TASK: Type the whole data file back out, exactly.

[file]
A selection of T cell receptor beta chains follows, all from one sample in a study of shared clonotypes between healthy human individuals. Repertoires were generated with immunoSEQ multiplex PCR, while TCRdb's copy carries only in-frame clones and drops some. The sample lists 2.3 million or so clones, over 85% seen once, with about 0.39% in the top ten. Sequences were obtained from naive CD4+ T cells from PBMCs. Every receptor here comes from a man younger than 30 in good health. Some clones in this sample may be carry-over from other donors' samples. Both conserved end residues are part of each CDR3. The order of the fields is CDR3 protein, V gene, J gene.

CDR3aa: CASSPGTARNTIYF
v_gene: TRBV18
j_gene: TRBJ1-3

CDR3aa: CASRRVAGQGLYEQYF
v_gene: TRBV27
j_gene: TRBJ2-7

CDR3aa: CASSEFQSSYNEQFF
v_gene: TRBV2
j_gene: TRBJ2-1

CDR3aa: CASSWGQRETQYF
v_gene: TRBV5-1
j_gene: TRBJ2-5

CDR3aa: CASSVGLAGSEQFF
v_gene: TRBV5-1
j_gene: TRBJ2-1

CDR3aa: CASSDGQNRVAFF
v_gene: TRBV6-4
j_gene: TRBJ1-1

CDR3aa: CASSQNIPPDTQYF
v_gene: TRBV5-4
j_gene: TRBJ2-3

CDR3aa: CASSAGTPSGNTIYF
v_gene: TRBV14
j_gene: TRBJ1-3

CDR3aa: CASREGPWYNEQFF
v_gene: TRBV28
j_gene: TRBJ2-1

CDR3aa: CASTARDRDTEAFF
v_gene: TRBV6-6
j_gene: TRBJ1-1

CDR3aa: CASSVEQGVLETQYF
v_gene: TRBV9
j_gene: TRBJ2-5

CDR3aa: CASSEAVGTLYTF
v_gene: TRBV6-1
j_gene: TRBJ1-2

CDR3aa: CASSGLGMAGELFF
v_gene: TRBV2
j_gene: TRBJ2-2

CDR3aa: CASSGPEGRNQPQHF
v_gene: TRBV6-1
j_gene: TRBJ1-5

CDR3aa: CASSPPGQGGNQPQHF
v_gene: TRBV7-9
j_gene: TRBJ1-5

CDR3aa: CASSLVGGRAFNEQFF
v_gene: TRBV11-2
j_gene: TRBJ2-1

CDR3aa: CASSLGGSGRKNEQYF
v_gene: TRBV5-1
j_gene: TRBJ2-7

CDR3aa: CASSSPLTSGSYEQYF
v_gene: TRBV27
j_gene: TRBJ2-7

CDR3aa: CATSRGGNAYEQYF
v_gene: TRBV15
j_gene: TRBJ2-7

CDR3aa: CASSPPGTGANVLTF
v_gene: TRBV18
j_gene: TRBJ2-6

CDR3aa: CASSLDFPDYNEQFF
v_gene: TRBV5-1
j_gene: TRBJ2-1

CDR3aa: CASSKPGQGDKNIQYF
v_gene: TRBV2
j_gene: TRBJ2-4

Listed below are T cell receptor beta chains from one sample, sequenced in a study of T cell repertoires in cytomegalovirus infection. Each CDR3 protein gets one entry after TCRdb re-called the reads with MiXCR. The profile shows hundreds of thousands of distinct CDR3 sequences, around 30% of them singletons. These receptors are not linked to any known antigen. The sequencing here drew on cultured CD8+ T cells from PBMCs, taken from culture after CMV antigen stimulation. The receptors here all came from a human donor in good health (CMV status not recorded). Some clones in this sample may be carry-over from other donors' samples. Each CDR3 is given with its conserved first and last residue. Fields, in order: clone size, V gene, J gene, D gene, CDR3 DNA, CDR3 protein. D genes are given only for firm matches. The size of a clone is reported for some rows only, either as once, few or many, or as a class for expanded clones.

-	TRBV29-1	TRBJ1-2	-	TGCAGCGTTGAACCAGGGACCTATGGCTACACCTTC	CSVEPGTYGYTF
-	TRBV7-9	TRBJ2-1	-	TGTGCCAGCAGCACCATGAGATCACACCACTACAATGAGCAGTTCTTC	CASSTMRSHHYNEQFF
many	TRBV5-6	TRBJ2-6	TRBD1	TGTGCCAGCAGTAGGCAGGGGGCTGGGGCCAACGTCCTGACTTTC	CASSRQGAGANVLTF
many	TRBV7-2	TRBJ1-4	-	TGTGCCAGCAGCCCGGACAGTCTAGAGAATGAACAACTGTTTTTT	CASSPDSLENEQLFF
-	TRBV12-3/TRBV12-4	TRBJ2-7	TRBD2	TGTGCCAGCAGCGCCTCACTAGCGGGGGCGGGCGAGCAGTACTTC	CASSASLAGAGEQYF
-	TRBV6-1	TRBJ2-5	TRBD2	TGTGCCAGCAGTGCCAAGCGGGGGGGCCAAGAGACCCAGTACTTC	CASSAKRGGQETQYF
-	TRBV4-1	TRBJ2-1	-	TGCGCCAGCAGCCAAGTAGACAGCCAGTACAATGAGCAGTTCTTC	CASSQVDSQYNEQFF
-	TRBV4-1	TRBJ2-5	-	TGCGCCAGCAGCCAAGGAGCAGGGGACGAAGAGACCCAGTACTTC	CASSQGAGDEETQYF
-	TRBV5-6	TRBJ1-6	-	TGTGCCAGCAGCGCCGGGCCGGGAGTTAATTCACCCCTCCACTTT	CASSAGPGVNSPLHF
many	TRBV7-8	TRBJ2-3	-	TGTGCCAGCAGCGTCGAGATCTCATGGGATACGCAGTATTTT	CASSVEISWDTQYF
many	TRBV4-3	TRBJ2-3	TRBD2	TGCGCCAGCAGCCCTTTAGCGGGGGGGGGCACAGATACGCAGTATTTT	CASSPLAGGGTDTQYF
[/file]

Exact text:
A selection of T cell receptor beta chains follows, all from one sample in a study of shared clonotypes between healthy human individuals. Repertoires were generated with immunoSEQ multiplex PCR, while TCRdb's copy carries only in-frame clones and drops some. The sample lists 2.3 million or so clones, over 85% seen once, with about 0.39% in the top ten. Sequences were obtained from naive CD4+ T cells from PBMCs. Every receptor here comes from a man younger than 30 in good health. Some clones in this sample may be carry-over from other donors' samples. Both conserved end residues are part of each CDR3. The order of the fields is CDR3 protein, V gene, J gene.

CDR3aa: CASSPGTARNTIYF
v_gene: TRBV18
j_gene: TRBJ1-3

CDR3aa: CASRRVAGQGLYEQYF
v_gene: TRBV27
j_gene: TRBJ2-7

CDR3aa: CASSEFQSSYNEQFF
v_gene: TRBV2
j_gene: TRBJ2-1

CDR3aa: CASSWGQRETQYF
v_gene: TRBV5-1
j_gene: TRBJ2-5

CDR3aa: CASSVGLAGSEQFF
v_gene: TRBV5-1
j_gene: TRBJ2-1

CDR3aa: CASSDGQNRVAFF
v_gene: TRBV6-4
j_gene: TRBJ1-1

CDR3aa: CASSQNIPPDTQYF
v_gene: TRBV5-4
j_gene: TRBJ2-3

CDR3aa: CASSAGTPSGNTIYF
v_gene: TRBV14
j_gene: TRBJ1-3

CDR3aa: CASREGPWYNEQFF
v_gene: TRBV28
j_gene: TRBJ2-1

CDR3aa: CASTARDRDTEAFF
v_gene: TRBV6-6
j_gene: TRBJ1-1

CDR3aa: CASSVEQGVLETQYF
v_gene: TRBV9
j_gene: TRBJ2-5

CDR3aa: CASSEAVGTLYTF
v_gene: TRBV6-1
j_gene: TRBJ1-2

CDR3aa: CASSGLGMAGELFF
v_gene: TRBV2
j_gene: TRBJ2-2

CDR3aa: CASSGPEGRNQPQHF
v_gene: TRBV6-1
j_gene: TRBJ1-5

CDR3aa: CASSPPGQGGNQPQHF
v_gene: TRBV7-9
j_gene: TRBJ1-5

CDR3aa: CASSLVGGRAFNEQFF
v_gene: TRBV11-2
j_gene: TRBJ2-1

CDR3aa: CASSLGGSGRKNEQYF
v_gene: TRBV5-1
j_gene: TRBJ2-7

CDR3aa: CASSSPLTSGSYEQYF
v_gene: TRBV27
j_gene: TRBJ2-7

CDR3aa: CATSRGGNAYEQYF
v_gene: TRBV15
j_gene: TRBJ2-7

CDR3aa: CASSPPGTGANVLTF
v_gene: TRBV18
j_gene: TRBJ2-6

CDR3aa: CASSLDFPDYNEQFF
v_gene: TRBV5-1
j_gene: TRBJ2-1

CDR3aa: CASSKPGQGDKNIQYF
v_gene: TRBV2
j_gene: TRBJ2-4

Listed below are T cell receptor beta chains from one sample, sequenced in a study of T cell repertoires in cytomegalovirus infection. Each CDR3 protein gets one entry after TCRdb re-called the reads with MiXCR. The profile shows hundreds of thousands of distinct CDR3 sequences, around 30% of them singletons. These receptors are not linked to any known antigen. The sequencing here drew on cultured CD8+ T cells from PBMCs, taken from culture after CMV antigen stimulation. The receptors here all came from a human donor in good health (CMV status not recorded). Some clones in this sample may be carry-over from other donors' samples. Each CDR3 is given with its conserved first and last residue. Fields, in order: clone size, V gene, J gene, D gene, CDR3 DNA, CDR3 protein. D genes are given only for firm matches. The size of a clone is reported for some rows only, either as once, few or many, or as a class for expanded clones.

-	TRBV29-1	TRBJ1-2	-	TGCAGCGTTGAACCAGGGACCTATGGCTACACCTTC	CSVEPGTYGYTF
-	TRBV7-9	TRBJ2-1	-	TGTGCCAGCAGCACCATGAGATCACACCACTACAATGAGCAGTTCTTC	CASSTMRSHHYNEQFF
many	TRBV5-6	TRBJ2-6	TRBD1	TGTGCCAGCAGTAGGCAGGGGGCTGGGGCCAACGTCCTGACTTTC	CASSRQGAGANVLTF
many	TRBV7-2	TRBJ1-4	-	TGTGCCAGCAGCCCGGACAGTCTAGAGAATGAACAACTGTTTTTT	CASSPDSLENEQLFF
-	TRBV12-3/TRBV12-4	TRBJ2-7	TRBD2	TGTGCCAGCAGCGCCTCACTAGCGGGGGCGGGCGAGCAGTACTTC	CASSASLAGAGEQYF
-	TRBV6-1	TRBJ2-5	TRBD2	TGTGCCAGCAGTGCCAAGCGGGGGGGCCAAGAGACCCAGTACTTC	CASSAKRGGQETQYF
-	TRBV4-1	TRBJ2-1	-	TGCGCCAGCAGCCAAGTAGACAGCCAGTACAATGAGCAGTTCTTC	CASSQVDSQYNEQFF
-	TRBV4-1	TRBJ2-5	-	TGCGCCAGCAGCCAAGGAGCAGGGGACGAAGAGACCCAGTACTTC	CASSQGAGDEETQYF
-	TRBV5-6	TRBJ1-6	-	TGTGCCAGCAGCGCCGGGCCGGGAGTTAATTCACCCCTCCACTTT	CASSAGPGVNSPLHF
many	TRBV7-8	TRBJ2-3	-	TGTGCCAGCAGCGTCGAGATCTCATGGGATACGCAGTATTTT	CASSVEISWDTQYF
many	TRBV4-3	TRBJ2-3	TRBD2	TGCGCCAGCAGCCCTTTAGCGGGGGGGGGCACAGATACGCAGTATTTT	CASSPLAGGGTDTQYF